I connected the dots between loss of Arctic sea ice and California’s recent devastating wildfire season in this piece for Vice:
“Calling this [fire season] the ‘new normal’ —that’s not out of line at all,” says Professor Jennifer Francis, an atmospheric scientist and research professor in the Department of Marine and Coastal Sciences at Rutgers University. Professor Francis has spent her career focused on the Arctic and energy exchanges between that region and the rest of the planet. She says the warming she’s seen in the polar region has impacted weather patterns throughout the Northern Hemisphere. “Those changes up north, they’re impacting the billions of people down here.”
“When I was 7 years old, I traveled to the Florida Keys with my grandmother and learned to snorkel, spending most of the day, every day, for over a week, peering down at countless corals bursting in indescribable shapes and glorious colors.
Nearly 30 years later, I returned to the same beaches, eager to strap on my mask and dive in. I was excited to show my West Coast-raised partner the beauty I knew to be hidden beneath the gentle aquamarine surface.
But there was no color left.”
However, there’s hope. Some intrepid scientists are using some creative techniques, including IVF, to help baby coral survive a challenging new landscape. I got to talk to them for this article for The Daily Beast.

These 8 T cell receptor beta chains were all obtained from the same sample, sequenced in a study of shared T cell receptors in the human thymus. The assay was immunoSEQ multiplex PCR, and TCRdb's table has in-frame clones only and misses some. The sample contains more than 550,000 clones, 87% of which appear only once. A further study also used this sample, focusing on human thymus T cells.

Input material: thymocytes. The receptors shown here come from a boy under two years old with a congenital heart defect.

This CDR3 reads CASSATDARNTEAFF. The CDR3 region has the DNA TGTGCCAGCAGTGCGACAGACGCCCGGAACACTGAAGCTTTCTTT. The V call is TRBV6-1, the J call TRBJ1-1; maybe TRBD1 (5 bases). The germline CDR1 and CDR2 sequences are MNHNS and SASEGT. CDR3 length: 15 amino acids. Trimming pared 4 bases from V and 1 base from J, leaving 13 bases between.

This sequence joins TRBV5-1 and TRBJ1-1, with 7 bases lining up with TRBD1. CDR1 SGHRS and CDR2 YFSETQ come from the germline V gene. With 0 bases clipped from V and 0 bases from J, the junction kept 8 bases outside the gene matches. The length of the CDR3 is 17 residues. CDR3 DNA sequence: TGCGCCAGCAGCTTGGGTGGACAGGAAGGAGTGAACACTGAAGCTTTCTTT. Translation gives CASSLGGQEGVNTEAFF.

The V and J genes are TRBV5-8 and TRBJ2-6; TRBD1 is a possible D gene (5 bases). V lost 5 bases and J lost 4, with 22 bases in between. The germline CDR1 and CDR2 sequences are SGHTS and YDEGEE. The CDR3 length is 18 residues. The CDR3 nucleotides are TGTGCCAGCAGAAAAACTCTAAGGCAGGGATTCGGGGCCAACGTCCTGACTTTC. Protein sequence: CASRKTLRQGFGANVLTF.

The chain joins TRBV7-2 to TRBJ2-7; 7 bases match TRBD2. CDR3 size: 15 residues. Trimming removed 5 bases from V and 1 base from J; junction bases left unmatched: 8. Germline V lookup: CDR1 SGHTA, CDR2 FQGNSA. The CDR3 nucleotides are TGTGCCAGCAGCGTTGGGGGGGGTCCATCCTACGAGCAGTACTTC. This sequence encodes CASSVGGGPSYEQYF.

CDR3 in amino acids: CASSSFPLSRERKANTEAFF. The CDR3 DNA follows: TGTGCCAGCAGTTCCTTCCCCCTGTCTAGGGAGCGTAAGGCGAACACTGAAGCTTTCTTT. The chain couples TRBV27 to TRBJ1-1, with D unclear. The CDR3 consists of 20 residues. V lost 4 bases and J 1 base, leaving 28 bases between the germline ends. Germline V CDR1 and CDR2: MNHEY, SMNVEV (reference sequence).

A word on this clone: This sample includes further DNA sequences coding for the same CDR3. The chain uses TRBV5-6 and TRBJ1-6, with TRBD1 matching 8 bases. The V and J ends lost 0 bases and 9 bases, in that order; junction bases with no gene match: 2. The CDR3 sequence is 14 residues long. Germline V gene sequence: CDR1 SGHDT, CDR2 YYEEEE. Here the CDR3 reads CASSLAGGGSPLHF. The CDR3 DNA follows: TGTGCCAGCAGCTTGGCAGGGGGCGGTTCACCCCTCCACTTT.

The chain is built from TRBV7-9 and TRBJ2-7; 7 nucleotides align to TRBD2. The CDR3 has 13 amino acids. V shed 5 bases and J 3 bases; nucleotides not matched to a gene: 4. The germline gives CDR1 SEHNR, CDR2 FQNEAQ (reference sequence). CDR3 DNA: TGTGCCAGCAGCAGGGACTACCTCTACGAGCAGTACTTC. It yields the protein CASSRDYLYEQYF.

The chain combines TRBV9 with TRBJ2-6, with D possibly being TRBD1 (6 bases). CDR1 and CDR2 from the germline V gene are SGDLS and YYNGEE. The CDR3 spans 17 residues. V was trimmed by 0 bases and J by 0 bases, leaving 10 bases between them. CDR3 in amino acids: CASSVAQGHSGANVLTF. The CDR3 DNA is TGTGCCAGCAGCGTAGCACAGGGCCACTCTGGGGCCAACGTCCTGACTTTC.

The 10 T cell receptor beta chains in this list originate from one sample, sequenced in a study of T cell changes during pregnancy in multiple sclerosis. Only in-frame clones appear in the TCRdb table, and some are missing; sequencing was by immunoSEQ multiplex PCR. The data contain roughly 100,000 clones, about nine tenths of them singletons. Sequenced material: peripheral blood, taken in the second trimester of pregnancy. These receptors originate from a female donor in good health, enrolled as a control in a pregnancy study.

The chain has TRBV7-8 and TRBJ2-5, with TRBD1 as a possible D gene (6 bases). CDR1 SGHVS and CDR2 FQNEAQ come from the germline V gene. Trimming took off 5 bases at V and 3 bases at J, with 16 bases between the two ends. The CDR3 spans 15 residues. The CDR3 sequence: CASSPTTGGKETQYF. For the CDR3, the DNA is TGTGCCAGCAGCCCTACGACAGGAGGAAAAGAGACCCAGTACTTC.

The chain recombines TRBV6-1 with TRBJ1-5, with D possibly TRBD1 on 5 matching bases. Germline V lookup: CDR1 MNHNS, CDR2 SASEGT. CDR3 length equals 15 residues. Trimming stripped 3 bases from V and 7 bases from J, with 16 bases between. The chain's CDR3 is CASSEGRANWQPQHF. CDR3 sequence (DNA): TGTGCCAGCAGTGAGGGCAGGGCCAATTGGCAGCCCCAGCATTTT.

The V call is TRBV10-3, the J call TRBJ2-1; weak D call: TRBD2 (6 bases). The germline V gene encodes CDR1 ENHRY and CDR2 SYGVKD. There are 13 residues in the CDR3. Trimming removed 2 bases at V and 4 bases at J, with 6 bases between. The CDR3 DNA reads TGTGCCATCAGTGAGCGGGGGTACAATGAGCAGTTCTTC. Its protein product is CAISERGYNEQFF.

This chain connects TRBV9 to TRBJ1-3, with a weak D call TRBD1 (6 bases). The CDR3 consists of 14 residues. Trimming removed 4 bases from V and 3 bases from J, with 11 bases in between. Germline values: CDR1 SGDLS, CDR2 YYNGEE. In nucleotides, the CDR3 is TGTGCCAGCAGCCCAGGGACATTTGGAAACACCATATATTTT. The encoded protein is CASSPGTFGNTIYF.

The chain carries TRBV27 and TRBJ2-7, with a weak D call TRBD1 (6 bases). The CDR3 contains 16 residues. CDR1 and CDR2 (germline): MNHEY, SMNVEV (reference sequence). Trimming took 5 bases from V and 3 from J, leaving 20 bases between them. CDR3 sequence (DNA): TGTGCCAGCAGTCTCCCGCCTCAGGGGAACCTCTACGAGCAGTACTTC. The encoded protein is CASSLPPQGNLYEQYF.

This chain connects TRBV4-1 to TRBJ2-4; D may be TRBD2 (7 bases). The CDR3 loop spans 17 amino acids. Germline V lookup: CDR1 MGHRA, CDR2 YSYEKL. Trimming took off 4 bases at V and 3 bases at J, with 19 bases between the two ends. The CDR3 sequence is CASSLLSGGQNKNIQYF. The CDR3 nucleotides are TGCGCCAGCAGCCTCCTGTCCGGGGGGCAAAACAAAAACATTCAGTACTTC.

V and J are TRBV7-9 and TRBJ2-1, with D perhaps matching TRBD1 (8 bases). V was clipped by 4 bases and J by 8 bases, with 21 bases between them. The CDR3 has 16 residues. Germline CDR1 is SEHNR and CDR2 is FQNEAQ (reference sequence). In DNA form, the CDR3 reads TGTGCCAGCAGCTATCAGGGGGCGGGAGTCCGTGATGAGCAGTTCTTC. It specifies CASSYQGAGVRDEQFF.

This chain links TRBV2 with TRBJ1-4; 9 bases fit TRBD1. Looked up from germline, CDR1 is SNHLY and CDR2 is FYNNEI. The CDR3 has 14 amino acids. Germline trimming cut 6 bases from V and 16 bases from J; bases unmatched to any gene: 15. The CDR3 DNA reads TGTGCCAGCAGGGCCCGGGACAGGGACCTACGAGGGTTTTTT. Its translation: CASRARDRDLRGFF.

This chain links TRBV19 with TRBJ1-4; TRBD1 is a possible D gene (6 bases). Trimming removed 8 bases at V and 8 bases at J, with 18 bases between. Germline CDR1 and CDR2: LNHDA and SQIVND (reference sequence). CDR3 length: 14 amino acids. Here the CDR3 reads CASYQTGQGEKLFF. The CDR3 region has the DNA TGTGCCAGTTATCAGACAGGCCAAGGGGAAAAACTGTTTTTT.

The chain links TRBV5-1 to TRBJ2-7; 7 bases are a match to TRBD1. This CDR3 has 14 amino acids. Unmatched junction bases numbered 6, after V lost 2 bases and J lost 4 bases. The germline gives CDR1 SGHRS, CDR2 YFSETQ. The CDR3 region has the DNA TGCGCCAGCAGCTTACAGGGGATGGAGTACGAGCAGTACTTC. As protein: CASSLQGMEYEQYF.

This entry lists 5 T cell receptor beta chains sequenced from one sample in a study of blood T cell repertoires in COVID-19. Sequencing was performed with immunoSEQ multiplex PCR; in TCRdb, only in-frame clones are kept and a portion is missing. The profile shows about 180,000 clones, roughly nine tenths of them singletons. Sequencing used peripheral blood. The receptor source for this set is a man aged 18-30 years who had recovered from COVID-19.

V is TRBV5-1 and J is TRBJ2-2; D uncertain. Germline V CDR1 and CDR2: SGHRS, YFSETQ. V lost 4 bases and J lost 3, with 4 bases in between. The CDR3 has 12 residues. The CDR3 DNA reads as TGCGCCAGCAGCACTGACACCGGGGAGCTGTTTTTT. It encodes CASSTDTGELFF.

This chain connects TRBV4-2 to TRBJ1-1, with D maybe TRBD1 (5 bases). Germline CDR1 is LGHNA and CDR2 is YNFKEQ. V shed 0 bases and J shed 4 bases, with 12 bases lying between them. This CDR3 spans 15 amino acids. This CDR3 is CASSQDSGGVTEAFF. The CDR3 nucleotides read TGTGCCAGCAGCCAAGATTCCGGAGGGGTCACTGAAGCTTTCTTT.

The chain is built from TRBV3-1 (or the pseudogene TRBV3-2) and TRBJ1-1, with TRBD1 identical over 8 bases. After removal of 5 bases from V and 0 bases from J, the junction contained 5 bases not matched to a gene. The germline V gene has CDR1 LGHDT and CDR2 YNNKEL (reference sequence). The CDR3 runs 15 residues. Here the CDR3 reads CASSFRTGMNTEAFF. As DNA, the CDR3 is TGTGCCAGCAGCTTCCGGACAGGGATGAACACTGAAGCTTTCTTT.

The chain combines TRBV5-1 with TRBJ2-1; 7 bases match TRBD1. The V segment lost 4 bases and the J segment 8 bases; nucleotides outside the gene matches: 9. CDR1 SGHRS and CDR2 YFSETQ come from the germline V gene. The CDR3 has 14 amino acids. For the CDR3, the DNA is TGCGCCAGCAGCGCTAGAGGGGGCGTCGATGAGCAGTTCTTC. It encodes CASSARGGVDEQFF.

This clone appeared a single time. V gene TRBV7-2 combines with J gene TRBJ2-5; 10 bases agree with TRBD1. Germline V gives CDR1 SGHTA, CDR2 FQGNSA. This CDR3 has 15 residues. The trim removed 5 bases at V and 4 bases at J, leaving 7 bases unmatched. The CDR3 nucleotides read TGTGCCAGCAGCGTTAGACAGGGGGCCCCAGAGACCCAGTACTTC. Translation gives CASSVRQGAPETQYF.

Our world’s climate is changing, we have changed it, and now we need to prepare for what’s next. The ends of the earth are ground zero for understanding these changes.
Which is why I wrote this article about the greening of the Arctic for Vice’s new environment-focused site, Impact.
I had a lot of fun putting together this story on how the bad science of miasma actually ended up doing some good in Victorian London:
Plastics aren’t the only thing that fish are eating; now they are consuming fibers (from our clothes washing machines) too. I wrote about a new study on the subject on what’s in fish stomachs—and what that may mean for human beings’ health—in my latest article for Mental Floss.
In short, “the mismanagement of our waste is coming back to haunt us in our food,” Chelsea Rochman, lead researcher for the study and a postdoctoral fellow in conservation biology at the University of California, Davis, told mental_floss.
Which is a nice way of saying we are eating our own garbage.
My first article for Mental Floss was on one of my favorite topics: Male Birth Control. I honestly think it would be a better world for men and women if men had more birth control options—women have more than a dozen—men have only 2.